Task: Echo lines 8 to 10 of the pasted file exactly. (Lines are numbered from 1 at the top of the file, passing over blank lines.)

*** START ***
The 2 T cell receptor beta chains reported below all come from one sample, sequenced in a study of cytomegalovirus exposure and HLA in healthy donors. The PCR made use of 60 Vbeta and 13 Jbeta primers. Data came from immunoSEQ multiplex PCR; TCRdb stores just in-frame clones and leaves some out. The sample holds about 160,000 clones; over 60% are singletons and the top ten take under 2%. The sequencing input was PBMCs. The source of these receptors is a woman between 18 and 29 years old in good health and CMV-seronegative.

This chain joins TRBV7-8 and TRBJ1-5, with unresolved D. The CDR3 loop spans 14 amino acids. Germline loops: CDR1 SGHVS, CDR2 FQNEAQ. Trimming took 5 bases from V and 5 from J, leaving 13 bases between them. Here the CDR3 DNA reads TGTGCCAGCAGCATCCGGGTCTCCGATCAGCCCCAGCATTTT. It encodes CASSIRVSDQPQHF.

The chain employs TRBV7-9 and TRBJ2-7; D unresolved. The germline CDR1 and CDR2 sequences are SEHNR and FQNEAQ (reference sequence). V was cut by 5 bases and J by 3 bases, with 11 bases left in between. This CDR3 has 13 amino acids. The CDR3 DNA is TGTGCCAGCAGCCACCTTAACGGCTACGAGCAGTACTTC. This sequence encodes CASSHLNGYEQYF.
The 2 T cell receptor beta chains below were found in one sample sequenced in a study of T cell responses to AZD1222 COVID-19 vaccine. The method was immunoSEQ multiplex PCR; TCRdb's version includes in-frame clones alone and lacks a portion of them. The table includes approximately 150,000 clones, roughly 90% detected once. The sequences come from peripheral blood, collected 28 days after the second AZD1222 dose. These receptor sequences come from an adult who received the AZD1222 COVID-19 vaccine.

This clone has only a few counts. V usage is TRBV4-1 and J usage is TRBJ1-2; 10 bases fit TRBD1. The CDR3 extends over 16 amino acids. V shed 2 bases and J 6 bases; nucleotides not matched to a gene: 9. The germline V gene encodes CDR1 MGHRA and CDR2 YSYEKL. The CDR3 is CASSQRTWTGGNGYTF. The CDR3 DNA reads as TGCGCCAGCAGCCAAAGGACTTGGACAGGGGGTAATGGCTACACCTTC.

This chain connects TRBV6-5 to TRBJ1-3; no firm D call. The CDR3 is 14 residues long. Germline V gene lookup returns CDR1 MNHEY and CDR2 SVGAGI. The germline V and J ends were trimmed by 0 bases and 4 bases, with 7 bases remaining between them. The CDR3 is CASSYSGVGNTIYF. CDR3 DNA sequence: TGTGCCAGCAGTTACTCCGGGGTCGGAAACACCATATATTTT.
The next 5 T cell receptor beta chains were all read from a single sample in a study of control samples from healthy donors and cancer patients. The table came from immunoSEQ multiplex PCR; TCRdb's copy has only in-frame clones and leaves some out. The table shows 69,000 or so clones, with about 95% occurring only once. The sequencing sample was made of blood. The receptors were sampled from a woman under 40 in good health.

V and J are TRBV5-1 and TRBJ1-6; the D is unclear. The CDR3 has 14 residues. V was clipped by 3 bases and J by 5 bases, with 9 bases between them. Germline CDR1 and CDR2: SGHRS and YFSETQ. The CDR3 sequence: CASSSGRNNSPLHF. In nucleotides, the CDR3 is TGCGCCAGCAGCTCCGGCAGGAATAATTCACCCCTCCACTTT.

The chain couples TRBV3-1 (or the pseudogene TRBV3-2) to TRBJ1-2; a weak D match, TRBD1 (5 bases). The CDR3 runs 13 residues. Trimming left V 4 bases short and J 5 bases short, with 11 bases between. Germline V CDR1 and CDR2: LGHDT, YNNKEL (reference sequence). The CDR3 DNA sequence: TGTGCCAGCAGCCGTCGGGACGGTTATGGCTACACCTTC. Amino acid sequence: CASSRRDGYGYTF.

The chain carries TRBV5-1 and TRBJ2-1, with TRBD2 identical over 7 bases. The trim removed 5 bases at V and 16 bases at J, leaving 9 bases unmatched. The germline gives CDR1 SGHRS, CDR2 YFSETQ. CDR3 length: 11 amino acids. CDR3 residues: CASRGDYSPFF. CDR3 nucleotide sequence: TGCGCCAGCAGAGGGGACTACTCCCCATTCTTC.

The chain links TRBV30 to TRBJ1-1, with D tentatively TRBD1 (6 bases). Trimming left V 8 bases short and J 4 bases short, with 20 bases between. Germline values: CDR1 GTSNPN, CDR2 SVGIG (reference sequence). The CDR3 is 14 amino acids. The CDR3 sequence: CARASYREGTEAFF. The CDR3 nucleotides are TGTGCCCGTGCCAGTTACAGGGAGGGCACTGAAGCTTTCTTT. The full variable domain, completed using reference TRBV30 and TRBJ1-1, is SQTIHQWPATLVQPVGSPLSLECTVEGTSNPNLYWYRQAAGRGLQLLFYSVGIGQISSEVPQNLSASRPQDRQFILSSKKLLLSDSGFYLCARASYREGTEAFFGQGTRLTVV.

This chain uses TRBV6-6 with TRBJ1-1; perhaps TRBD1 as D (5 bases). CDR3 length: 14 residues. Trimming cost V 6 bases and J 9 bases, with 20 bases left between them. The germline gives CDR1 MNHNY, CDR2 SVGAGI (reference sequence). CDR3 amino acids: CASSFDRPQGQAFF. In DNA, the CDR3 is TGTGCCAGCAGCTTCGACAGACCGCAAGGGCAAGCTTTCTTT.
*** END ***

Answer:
V and J are TRBV5-1 and TRBJ1-6; the D is unclear. The CDR3 has 14 residues. V was clipped by 3 bases and J by 5 bases, with 9 bases between them. Germline CDR1 and CDR2: SGHRS and YFSETQ. The CDR3 sequence: CASSSGRNNSPLHF. In nucleotides, the CDR3 is TGCGCCAGCAGCTCCGGCAGGAATAATTCACCCCTCCACTTT.

The chain couples TRBV3-1 (or the pseudogene TRBV3-2) to TRBJ1-2; a weak D match, TRBD1 (5 bases). The CDR3 runs 13 residues. Trimming left V 4 bases short and J 5 bases short, with 11 bases between. Germline V CDR1 and CDR2: LGHDT, YNNKEL (reference sequence). The CDR3 DNA sequence: TGTGCCAGCAGCCGTCGGGACGGTTATGGCTACACCTTC. Amino acid sequence: CASSRRDGYGYTF.

The chain carries TRBV5-1 and TRBJ2-1, with TRBD2 identical over 7 bases. The trim removed 5 bases at V and 16 bases at J, leaving 9 bases unmatched. The germline gives CDR1 SGHRS, CDR2 YFSETQ. CDR3 length: 11 amino acids. CDR3 residues: CASRGDYSPFF. CDR3 nucleotide sequence: TGCGCCAGCAGAGGGGACTACTCCCCATTCTTC.